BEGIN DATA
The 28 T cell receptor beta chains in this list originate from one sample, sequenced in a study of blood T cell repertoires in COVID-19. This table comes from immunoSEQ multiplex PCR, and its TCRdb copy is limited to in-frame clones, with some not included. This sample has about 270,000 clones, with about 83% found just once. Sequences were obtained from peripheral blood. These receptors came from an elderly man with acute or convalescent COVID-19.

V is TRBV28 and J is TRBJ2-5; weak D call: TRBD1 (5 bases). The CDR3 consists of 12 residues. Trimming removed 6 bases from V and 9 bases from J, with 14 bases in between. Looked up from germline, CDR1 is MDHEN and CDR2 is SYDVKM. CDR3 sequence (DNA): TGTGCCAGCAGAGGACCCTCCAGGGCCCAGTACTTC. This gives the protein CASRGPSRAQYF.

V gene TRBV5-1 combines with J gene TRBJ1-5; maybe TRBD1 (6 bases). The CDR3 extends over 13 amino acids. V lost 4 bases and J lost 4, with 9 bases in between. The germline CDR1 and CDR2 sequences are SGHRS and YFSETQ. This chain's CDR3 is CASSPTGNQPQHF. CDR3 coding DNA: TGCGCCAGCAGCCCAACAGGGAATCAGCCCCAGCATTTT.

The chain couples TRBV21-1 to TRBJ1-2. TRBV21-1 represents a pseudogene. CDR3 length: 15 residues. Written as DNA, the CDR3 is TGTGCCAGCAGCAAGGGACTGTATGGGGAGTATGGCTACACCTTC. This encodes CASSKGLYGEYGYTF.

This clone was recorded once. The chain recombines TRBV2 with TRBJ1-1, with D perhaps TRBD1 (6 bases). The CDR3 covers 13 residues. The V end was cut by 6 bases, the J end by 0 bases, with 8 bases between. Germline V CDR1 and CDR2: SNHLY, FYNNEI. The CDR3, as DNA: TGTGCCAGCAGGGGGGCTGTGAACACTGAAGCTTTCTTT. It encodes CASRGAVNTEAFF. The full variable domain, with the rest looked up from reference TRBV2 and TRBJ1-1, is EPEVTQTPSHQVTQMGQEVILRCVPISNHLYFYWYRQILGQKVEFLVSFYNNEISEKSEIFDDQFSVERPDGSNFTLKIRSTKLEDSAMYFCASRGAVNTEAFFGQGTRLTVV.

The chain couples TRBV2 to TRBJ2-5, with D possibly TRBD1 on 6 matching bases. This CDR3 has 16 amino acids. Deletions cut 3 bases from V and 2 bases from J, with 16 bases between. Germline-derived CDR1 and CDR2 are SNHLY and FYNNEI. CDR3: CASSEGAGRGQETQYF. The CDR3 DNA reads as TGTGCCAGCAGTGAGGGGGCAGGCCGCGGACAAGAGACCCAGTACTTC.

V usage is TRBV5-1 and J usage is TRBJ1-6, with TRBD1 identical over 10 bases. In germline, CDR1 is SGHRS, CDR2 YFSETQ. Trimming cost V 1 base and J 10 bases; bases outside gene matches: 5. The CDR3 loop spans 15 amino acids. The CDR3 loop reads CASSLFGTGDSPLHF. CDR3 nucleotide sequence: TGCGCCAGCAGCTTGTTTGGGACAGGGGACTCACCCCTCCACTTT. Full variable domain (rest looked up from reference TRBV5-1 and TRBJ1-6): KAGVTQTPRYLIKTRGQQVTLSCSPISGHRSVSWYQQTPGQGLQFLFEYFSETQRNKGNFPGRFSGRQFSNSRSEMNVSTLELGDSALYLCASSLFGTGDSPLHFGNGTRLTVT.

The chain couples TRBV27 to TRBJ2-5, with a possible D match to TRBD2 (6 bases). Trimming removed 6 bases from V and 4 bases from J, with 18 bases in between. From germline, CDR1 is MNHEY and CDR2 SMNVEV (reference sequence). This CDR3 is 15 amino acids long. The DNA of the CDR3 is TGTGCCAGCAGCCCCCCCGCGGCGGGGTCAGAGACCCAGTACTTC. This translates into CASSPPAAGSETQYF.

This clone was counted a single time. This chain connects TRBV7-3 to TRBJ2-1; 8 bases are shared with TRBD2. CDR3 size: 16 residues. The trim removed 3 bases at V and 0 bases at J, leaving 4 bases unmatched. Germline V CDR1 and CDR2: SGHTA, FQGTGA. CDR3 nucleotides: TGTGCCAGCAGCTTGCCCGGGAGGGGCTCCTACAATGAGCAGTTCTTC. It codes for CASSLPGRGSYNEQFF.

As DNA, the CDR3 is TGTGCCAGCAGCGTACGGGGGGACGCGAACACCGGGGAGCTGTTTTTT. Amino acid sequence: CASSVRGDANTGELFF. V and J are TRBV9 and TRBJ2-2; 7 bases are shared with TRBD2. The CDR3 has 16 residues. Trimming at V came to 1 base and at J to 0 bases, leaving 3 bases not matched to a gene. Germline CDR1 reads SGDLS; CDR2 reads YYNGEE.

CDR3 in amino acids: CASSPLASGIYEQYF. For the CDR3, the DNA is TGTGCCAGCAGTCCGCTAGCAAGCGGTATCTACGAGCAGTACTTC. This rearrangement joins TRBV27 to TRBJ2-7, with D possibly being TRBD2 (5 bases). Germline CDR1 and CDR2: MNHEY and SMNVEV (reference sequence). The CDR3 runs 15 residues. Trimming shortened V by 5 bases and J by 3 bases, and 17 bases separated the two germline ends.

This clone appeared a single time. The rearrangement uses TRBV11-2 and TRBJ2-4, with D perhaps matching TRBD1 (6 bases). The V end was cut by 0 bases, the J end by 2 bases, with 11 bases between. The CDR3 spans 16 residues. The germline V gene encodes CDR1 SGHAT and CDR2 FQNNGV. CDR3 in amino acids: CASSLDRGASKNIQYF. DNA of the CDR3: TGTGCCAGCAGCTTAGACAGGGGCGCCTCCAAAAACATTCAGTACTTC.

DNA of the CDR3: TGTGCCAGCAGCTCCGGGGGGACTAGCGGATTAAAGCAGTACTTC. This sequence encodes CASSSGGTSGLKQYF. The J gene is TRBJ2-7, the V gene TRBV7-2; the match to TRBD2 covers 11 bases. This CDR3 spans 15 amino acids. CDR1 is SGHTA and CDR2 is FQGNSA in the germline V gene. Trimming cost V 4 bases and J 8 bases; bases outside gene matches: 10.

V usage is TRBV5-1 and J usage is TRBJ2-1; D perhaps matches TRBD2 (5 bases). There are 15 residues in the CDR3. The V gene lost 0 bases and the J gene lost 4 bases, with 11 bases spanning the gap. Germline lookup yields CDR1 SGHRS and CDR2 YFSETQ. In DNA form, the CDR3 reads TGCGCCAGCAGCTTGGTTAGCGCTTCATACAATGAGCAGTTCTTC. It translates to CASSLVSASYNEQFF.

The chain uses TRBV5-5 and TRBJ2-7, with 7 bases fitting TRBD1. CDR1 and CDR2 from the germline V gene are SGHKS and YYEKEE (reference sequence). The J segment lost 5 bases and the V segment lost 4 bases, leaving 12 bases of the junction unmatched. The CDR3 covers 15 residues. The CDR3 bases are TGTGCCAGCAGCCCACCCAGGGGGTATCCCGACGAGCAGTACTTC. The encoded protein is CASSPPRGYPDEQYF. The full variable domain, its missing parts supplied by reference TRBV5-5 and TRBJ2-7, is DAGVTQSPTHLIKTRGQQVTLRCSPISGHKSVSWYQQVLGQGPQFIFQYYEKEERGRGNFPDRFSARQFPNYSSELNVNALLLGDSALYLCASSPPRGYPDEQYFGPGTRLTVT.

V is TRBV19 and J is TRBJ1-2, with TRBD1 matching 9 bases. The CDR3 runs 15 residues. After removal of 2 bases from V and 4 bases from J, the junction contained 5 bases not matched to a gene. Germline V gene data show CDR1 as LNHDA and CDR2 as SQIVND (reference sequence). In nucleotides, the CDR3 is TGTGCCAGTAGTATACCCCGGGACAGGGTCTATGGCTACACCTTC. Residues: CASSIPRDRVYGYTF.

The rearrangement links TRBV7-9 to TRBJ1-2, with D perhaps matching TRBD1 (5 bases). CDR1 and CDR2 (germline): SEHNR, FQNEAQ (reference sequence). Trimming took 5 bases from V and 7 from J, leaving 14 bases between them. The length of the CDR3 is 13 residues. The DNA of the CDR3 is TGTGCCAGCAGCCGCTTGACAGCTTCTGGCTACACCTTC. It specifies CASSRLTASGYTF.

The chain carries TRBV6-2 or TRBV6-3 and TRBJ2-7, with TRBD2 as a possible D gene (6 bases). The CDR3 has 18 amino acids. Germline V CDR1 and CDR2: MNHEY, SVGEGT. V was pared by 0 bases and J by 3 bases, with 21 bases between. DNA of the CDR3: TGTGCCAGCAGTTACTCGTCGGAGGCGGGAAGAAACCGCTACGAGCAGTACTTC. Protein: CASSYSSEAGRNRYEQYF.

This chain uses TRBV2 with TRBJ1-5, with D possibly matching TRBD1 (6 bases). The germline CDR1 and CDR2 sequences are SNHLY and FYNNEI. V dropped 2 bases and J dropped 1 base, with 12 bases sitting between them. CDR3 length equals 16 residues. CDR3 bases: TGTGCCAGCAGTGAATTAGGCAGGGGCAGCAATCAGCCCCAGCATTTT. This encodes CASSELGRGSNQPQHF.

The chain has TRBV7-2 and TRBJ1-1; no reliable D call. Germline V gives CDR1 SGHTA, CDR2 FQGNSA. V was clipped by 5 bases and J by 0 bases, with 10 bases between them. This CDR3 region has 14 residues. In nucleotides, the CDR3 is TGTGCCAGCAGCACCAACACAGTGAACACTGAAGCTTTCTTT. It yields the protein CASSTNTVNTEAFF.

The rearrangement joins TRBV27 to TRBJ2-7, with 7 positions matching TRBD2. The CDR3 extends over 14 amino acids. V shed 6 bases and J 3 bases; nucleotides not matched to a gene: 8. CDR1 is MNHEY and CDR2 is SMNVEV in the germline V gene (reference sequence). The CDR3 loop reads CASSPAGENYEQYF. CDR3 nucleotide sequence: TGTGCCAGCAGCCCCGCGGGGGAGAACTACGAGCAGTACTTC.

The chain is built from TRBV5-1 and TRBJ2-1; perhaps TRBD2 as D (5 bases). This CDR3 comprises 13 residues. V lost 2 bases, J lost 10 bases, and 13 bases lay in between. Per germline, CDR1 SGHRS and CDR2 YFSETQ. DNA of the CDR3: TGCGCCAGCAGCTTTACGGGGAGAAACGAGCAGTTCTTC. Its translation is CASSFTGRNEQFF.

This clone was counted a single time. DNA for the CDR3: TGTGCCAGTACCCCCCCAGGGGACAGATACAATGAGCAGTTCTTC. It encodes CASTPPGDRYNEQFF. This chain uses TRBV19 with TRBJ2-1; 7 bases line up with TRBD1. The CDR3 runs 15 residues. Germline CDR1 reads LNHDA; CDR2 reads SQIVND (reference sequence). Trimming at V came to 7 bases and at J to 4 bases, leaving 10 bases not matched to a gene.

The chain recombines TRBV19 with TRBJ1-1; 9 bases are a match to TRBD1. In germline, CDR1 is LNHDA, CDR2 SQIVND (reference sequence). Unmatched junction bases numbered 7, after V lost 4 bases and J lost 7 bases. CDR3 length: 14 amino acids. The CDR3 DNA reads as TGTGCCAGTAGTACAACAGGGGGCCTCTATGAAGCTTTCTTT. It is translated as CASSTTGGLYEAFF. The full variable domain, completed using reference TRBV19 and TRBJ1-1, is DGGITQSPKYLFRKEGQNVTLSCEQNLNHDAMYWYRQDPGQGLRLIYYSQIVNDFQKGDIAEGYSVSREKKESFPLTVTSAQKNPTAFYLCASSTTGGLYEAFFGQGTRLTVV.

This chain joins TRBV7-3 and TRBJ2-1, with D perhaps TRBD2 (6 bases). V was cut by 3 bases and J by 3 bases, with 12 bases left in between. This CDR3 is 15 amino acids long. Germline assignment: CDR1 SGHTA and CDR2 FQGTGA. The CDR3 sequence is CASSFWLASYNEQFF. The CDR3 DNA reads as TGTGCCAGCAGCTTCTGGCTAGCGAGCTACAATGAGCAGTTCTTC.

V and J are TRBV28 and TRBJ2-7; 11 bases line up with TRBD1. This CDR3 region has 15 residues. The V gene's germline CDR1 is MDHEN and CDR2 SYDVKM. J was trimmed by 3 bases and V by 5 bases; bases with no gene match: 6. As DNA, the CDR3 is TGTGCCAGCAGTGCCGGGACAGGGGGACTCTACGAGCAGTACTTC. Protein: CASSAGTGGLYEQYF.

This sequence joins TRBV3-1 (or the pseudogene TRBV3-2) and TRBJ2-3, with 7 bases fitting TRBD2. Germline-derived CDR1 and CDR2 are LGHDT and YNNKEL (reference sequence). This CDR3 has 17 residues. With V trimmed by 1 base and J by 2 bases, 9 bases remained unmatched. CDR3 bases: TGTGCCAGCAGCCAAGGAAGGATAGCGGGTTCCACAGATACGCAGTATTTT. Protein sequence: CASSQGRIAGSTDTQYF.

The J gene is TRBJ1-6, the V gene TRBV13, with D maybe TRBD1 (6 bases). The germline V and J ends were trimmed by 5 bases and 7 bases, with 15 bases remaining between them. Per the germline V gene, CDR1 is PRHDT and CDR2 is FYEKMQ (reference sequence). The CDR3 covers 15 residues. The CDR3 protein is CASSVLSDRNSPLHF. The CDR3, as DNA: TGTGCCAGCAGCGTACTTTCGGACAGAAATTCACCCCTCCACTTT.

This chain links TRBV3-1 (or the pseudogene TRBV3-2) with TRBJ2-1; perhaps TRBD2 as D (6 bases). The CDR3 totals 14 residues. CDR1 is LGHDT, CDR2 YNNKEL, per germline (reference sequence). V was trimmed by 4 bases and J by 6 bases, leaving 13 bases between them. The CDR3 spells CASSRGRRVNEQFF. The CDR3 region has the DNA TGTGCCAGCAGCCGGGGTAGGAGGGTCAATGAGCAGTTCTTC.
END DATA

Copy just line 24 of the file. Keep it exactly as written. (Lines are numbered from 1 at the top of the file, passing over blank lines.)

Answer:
The chain recombines TRBV19 with TRBJ1-1; 9 bases are a match to TRBD1. In germline, CDR1 is LNHDA, CDR2 SQIVND (reference sequence). Unmatched junction bases numbered 7, after V lost 4 bases and J lost 7 bases. CDR3 length: 14 amino acids. The CDR3 DNA reads as TGTGCCAGTAGTACAACAGGGGGCCTCTATGAAGCTTTCTTT. It is translated as CASSTTGGLYEAFF. The full variable domain, completed using reference TRBV19 and TRBJ1-1, is DGGITQSPKYLFRKEGQNVTLSCEQNLNHDAMYWYRQDPGQGLRLIYYSQIVNDFQKGDIAEGYSVSREKKESFPLTVTSAQKNPTAFYLCASSTTGGLYEAFFGQGTRLTVV.